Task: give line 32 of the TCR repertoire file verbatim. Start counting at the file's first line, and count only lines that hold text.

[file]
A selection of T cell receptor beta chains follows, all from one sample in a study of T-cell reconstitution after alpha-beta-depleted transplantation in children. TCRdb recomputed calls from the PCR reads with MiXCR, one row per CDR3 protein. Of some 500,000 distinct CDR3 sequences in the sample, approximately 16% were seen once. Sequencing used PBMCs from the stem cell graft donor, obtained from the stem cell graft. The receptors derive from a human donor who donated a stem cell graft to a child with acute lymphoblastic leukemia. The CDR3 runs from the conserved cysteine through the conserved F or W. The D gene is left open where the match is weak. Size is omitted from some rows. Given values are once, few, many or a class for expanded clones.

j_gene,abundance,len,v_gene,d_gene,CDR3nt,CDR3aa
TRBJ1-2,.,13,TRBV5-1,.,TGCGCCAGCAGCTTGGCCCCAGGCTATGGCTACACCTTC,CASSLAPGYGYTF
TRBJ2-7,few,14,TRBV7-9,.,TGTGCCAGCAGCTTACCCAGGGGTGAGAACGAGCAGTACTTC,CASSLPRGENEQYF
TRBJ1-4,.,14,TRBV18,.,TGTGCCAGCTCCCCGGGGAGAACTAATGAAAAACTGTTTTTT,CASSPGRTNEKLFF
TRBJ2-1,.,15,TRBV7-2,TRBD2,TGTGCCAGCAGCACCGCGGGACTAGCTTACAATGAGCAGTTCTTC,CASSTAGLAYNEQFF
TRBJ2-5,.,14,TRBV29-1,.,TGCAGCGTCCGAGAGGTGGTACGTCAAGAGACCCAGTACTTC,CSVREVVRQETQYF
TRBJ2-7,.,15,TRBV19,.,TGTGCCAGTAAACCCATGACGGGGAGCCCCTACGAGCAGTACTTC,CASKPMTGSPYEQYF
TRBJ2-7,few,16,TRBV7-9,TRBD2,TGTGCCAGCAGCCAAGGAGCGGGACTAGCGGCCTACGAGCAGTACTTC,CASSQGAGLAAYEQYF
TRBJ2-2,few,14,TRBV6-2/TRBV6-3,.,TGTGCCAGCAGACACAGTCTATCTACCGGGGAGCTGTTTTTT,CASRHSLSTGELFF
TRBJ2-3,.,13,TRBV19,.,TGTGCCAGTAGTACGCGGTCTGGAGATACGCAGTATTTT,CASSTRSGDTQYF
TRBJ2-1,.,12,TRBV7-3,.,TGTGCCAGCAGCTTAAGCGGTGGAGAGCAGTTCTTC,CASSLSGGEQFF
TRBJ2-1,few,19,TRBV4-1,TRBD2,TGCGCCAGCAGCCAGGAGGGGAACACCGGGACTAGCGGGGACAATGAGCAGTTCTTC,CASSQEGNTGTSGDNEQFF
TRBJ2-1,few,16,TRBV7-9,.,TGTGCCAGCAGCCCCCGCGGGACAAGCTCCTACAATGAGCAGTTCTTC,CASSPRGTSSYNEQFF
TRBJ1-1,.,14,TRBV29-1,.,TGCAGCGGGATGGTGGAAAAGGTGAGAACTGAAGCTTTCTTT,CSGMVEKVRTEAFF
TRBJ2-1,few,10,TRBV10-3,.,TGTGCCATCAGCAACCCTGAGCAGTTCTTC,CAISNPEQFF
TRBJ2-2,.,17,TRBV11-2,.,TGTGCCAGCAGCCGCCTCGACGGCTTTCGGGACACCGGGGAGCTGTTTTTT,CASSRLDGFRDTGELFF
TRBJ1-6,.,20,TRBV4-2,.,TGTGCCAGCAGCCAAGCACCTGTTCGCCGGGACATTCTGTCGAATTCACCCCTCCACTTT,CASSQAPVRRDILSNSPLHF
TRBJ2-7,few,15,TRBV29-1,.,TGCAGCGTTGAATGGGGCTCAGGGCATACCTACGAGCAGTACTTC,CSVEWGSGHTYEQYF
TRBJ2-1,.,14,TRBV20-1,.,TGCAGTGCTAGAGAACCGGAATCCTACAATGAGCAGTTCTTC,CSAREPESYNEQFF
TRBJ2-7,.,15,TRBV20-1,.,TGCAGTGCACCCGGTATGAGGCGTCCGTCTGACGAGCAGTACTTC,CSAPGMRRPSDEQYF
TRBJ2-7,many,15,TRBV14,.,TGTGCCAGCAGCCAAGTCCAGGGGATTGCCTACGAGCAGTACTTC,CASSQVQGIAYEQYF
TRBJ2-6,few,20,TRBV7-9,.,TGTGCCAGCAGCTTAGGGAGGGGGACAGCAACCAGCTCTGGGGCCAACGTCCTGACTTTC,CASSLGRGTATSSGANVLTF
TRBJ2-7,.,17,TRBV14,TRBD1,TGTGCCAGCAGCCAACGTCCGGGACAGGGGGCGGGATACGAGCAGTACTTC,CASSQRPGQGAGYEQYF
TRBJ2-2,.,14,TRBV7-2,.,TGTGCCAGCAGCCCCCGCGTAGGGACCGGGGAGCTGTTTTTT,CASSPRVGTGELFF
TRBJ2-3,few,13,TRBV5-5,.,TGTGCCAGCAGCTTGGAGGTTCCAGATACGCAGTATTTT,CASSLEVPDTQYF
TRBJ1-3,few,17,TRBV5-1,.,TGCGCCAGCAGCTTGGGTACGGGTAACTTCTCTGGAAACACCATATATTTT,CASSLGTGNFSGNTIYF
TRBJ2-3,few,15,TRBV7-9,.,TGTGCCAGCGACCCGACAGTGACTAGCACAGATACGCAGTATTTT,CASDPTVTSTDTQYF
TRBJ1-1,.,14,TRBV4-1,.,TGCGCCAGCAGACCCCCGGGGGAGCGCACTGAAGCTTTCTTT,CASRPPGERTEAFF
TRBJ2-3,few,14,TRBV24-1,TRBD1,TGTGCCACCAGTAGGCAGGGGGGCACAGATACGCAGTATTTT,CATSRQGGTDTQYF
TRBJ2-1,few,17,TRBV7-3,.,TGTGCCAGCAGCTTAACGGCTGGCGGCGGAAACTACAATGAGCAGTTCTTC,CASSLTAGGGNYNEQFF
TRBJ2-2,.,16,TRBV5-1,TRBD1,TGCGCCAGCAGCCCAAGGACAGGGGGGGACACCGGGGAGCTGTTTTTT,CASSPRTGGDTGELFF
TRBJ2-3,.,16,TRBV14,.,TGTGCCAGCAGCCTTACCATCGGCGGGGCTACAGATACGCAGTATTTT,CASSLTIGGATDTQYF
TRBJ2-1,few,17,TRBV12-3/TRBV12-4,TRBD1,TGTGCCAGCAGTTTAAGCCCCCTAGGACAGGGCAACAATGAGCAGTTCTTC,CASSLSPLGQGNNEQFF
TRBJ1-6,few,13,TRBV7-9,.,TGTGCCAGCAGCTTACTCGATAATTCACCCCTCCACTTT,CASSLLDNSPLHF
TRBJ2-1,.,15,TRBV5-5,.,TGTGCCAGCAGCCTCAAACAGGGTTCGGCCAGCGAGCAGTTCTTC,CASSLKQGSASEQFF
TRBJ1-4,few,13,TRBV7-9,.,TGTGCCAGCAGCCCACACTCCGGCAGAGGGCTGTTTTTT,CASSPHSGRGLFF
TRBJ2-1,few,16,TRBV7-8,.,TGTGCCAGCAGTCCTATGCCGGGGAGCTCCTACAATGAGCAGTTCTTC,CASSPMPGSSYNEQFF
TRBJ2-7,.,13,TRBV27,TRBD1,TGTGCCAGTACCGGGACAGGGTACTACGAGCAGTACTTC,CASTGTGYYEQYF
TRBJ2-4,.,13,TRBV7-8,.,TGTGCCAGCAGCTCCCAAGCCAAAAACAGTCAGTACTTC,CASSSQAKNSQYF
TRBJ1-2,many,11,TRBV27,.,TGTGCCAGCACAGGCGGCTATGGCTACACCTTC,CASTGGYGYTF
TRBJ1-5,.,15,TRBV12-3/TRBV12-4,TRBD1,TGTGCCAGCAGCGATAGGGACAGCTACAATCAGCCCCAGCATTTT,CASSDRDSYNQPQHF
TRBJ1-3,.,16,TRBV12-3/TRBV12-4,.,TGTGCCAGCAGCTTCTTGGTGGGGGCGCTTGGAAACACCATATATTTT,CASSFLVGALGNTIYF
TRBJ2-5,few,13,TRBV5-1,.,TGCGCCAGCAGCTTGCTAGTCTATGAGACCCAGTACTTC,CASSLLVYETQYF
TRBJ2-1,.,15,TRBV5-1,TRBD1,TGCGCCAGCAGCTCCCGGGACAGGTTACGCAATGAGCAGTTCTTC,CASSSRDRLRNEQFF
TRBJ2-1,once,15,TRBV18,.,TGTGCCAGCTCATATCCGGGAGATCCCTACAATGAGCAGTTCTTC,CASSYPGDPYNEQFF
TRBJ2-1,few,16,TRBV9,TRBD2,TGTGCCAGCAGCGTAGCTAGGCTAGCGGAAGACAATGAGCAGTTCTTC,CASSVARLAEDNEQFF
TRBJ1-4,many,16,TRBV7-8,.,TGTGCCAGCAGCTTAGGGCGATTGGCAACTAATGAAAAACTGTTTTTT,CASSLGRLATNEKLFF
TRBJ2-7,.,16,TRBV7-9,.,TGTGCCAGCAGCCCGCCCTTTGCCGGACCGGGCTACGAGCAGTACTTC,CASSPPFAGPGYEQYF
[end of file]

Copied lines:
TRBJ2-2,.,16,TRBV5-1,TRBD1,TGCGCCAGCAGCCCAAGGACAGGGGGGGACACCGGGGAGCTGTTTTTT,CASSPRTGGDTGELFF